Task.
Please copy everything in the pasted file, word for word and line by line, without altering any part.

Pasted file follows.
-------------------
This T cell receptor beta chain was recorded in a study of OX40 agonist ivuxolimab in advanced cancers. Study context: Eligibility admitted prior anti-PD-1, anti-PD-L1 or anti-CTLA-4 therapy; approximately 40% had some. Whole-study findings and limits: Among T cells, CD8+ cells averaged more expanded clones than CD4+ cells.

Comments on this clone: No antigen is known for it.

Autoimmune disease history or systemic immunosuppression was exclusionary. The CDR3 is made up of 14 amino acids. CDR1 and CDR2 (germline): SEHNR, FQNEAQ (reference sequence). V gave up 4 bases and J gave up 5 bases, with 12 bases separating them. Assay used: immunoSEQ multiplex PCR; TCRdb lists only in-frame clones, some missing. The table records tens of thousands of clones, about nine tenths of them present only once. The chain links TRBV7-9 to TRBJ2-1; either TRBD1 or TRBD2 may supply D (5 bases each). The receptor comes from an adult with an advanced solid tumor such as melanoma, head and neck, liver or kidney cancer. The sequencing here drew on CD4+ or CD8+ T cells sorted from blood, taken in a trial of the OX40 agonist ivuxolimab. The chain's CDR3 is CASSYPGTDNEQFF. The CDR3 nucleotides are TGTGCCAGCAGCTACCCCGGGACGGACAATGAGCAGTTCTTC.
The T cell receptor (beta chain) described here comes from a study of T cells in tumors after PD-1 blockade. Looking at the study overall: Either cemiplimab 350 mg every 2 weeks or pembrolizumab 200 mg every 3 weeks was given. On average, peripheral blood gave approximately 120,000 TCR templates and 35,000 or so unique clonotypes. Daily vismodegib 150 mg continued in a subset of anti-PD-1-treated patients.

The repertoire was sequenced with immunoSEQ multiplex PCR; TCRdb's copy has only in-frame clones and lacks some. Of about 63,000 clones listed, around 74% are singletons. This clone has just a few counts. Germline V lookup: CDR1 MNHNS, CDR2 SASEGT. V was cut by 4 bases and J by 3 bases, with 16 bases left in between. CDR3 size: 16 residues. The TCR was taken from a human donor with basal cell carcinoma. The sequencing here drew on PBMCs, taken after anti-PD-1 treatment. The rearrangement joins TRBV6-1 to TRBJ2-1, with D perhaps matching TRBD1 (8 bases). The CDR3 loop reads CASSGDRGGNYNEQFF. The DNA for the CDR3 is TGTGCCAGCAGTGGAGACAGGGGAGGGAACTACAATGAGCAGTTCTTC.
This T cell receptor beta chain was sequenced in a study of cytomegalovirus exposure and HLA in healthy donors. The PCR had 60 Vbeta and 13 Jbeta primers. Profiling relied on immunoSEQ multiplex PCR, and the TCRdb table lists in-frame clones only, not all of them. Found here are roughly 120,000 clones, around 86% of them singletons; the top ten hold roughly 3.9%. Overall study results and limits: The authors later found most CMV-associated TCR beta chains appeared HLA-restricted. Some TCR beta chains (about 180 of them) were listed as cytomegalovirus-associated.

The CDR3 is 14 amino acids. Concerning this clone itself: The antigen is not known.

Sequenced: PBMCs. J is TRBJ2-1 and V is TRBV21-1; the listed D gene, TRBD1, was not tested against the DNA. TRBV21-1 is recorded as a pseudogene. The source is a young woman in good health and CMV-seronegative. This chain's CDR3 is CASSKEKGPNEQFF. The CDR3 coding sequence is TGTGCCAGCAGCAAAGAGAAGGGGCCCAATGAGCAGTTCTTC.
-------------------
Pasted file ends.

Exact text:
This T cell receptor beta chain was recorded in a study of OX40 agonist ivuxolimab in advanced cancers. Study context: Eligibility admitted prior anti-PD-1, anti-PD-L1 or anti-CTLA-4 therapy; approximately 40% had some. Whole-study findings and limits: Among T cells, CD8+ cells averaged more expanded clones than CD4+ cells.

Comments on this clone: No antigen is known for it.

Autoimmune disease history or systemic immunosuppression was exclusionary. The CDR3 is made up of 14 amino acids. CDR1 and CDR2 (germline): SEHNR, FQNEAQ (reference sequence). V gave up 4 bases and J gave up 5 bases, with 12 bases separating them. Assay used: immunoSEQ multiplex PCR; TCRdb lists only in-frame clones, some missing. The table records tens of thousands of clones, about nine tenths of them present only once. The chain links TRBV7-9 to TRBJ2-1; either TRBD1 or TRBD2 may supply D (5 bases each). The receptor comes from an adult with an advanced solid tumor such as melanoma, head and neck, liver or kidney cancer. The sequencing here drew on CD4+ or CD8+ T cells sorted from blood, taken in a trial of the OX40 agonist ivuxolimab. The chain's CDR3 is CASSYPGTDNEQFF. The CDR3 nucleotides are TGTGCCAGCAGCTACCCCGGGACGGACAATGAGCAGTTCTTC.
The T cell receptor (beta chain) described here comes from a study of T cells in tumors after PD-1 blockade. Looking at the study overall: Either cemiplimab 350 mg every 2 weeks or pembrolizumab 200 mg every 3 weeks was given. On average, peripheral blood gave approximately 120,000 TCR templates and 35,000 or so unique clonotypes. Daily vismodegib 150 mg continued in a subset of anti-PD-1-treated patients.

The repertoire was sequenced with immunoSEQ multiplex PCR; TCRdb's copy has only in-frame clones and lacks some. Of about 63,000 clones listed, around 74% are singletons. This clone has just a few counts. Germline V lookup: CDR1 MNHNS, CDR2 SASEGT. V was cut by 4 bases and J by 3 bases, with 16 bases left in between. CDR3 size: 16 residues. The TCR was taken from a human donor with basal cell carcinoma. The sequencing here drew on PBMCs, taken after anti-PD-1 treatment. The rearrangement joins TRBV6-1 to TRBJ2-1, with D perhaps matching TRBD1 (8 bases). The CDR3 loop reads CASSGDRGGNYNEQFF. The DNA for the CDR3 is TGTGCCAGCAGTGGAGACAGGGGAGGGAACTACAATGAGCAGTTCTTC.
This T cell receptor beta chain was sequenced in a study of cytomegalovirus exposure and HLA in healthy donors. The PCR had 60 Vbeta and 13 Jbeta primers. Profiling relied on immunoSEQ multiplex PCR, and the TCRdb table lists in-frame clones only, not all of them. Found here are roughly 120,000 clones, around 86% of them singletons; the top ten hold roughly 3.9%. Overall study results and limits: The authors later found most CMV-associated TCR beta chains appeared HLA-restricted. Some TCR beta chains (about 180 of them) were listed as cytomegalovirus-associated.

The CDR3 is 14 amino acids. Concerning this clone itself: The antigen is not known.

Sequenced: PBMCs. J is TRBJ2-1 and V is TRBV21-1; the listed D gene, TRBD1, was not tested against the DNA. TRBV21-1 is recorded as a pseudogene. The source is a young woman in good health and CMV-seronegative. This chain's CDR3 is CASSKEKGPNEQFF. The CDR3 coding sequence is TGTGCCAGCAGCAAAGAGAAGGGGCCCAATGAGCAGTTCTTC.